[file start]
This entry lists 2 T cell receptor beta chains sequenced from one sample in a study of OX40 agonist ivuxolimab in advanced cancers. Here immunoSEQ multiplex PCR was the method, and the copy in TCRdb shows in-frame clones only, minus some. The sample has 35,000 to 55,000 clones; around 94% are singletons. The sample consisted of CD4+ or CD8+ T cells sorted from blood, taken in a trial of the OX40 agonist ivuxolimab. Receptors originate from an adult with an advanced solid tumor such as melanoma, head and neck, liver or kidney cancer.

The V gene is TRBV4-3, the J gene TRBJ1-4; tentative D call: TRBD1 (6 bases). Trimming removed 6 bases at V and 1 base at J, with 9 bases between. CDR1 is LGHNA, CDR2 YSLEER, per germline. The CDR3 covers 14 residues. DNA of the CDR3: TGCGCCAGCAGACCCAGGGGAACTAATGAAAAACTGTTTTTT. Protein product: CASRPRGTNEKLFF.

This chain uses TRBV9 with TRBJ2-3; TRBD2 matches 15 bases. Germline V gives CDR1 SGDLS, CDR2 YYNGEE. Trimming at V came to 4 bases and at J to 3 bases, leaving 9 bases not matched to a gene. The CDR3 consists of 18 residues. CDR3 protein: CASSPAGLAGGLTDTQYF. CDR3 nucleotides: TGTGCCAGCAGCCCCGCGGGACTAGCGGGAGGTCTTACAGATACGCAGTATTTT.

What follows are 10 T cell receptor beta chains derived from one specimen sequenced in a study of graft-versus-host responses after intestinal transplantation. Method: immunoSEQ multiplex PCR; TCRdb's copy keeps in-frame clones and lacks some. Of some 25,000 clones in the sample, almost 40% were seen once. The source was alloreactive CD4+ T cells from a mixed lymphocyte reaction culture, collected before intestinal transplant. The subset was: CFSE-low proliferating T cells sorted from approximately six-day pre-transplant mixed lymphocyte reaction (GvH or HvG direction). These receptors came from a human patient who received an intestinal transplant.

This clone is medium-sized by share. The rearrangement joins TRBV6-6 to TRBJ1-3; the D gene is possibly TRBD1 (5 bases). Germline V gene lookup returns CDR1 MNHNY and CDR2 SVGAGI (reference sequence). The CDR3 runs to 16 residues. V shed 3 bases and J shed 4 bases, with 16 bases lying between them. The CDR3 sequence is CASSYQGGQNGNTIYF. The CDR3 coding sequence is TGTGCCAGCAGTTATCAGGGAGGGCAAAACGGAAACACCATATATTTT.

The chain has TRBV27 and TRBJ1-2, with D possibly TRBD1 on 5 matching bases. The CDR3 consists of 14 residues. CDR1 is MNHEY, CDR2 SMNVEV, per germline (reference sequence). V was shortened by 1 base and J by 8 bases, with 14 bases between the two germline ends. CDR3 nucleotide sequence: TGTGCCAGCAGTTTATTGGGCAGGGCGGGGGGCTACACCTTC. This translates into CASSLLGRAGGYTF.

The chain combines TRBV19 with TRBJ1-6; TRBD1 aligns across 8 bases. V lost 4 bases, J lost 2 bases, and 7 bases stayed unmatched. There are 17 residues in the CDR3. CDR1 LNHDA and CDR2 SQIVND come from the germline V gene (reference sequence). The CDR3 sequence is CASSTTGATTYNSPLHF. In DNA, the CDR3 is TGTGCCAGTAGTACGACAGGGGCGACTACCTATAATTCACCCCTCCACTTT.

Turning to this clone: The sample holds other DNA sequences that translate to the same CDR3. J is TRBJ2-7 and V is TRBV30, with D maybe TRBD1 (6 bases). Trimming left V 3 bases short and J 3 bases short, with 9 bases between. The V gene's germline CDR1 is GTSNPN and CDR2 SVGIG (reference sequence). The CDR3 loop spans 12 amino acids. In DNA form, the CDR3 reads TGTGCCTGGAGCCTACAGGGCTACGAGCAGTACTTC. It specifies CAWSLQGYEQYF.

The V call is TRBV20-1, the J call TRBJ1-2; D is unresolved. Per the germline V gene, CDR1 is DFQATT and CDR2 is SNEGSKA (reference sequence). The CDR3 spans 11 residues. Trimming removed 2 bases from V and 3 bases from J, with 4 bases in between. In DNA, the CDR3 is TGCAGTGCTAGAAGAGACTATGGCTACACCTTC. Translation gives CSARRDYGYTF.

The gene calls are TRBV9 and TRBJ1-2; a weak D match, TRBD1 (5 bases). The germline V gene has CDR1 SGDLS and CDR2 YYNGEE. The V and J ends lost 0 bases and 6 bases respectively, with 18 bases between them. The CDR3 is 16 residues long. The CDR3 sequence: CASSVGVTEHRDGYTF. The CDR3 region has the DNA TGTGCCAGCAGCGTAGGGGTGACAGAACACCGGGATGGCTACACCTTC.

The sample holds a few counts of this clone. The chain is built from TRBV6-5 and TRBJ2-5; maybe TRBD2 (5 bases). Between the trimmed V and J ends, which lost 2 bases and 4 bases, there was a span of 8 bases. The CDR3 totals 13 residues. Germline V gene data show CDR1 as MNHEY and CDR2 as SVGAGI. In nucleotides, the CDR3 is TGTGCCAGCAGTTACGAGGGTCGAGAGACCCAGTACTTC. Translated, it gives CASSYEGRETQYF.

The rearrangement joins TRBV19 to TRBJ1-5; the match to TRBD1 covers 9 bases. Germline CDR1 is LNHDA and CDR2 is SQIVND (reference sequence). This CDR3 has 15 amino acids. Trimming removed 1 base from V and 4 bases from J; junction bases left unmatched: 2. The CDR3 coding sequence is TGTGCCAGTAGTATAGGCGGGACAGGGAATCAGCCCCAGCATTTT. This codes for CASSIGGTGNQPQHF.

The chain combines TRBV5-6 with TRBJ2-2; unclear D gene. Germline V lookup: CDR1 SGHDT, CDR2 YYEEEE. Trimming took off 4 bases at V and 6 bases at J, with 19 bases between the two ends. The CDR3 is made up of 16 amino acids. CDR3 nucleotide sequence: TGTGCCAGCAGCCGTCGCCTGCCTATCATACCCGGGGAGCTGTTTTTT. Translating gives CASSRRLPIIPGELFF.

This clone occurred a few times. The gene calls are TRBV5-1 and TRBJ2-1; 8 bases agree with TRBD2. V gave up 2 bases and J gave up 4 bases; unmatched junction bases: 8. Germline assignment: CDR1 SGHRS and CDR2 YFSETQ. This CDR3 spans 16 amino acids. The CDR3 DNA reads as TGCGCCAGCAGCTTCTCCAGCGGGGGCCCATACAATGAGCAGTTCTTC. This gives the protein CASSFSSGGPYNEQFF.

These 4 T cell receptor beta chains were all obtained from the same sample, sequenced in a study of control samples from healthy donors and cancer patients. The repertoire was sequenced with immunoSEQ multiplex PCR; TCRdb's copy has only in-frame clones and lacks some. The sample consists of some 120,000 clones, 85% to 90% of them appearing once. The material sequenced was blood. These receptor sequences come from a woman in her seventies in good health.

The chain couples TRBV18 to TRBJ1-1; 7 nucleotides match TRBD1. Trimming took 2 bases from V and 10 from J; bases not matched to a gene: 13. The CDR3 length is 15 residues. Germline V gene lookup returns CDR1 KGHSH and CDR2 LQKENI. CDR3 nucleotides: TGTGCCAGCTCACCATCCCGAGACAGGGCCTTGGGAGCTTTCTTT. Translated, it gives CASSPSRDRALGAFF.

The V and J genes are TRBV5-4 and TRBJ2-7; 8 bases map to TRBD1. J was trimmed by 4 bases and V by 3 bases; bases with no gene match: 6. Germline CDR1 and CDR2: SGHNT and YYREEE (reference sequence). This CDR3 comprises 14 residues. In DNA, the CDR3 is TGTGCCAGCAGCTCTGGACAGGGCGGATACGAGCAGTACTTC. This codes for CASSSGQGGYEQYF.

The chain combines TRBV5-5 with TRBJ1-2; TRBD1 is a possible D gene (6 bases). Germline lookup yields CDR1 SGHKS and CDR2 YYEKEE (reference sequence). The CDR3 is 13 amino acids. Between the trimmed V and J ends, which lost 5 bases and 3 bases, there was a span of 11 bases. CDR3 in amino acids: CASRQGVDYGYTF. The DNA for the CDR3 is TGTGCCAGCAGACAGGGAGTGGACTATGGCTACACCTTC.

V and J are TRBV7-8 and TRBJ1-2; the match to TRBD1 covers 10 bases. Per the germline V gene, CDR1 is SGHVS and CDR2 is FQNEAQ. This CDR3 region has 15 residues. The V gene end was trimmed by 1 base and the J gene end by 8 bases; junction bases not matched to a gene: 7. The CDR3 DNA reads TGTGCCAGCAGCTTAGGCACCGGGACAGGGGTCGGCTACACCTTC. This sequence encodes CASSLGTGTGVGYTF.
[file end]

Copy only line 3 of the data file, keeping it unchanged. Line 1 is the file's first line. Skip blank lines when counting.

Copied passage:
This chain uses TRBV9 with TRBJ2-3; TRBD2 matches 15 bases. Germline V gives CDR1 SGDLS, CDR2 YYNGEE. Trimming at V came to 4 bases and at J to 3 bases, leaving 9 bases not matched to a gene. The CDR3 consists of 18 residues. CDR3 protein: CASSPAGLAGGLTDTQYF. CDR3 nucleotides: TGTGCCAGCAGCCCCGCGGGACTAGCGGGAGGTCTTACAGATACGCAGTATTTT.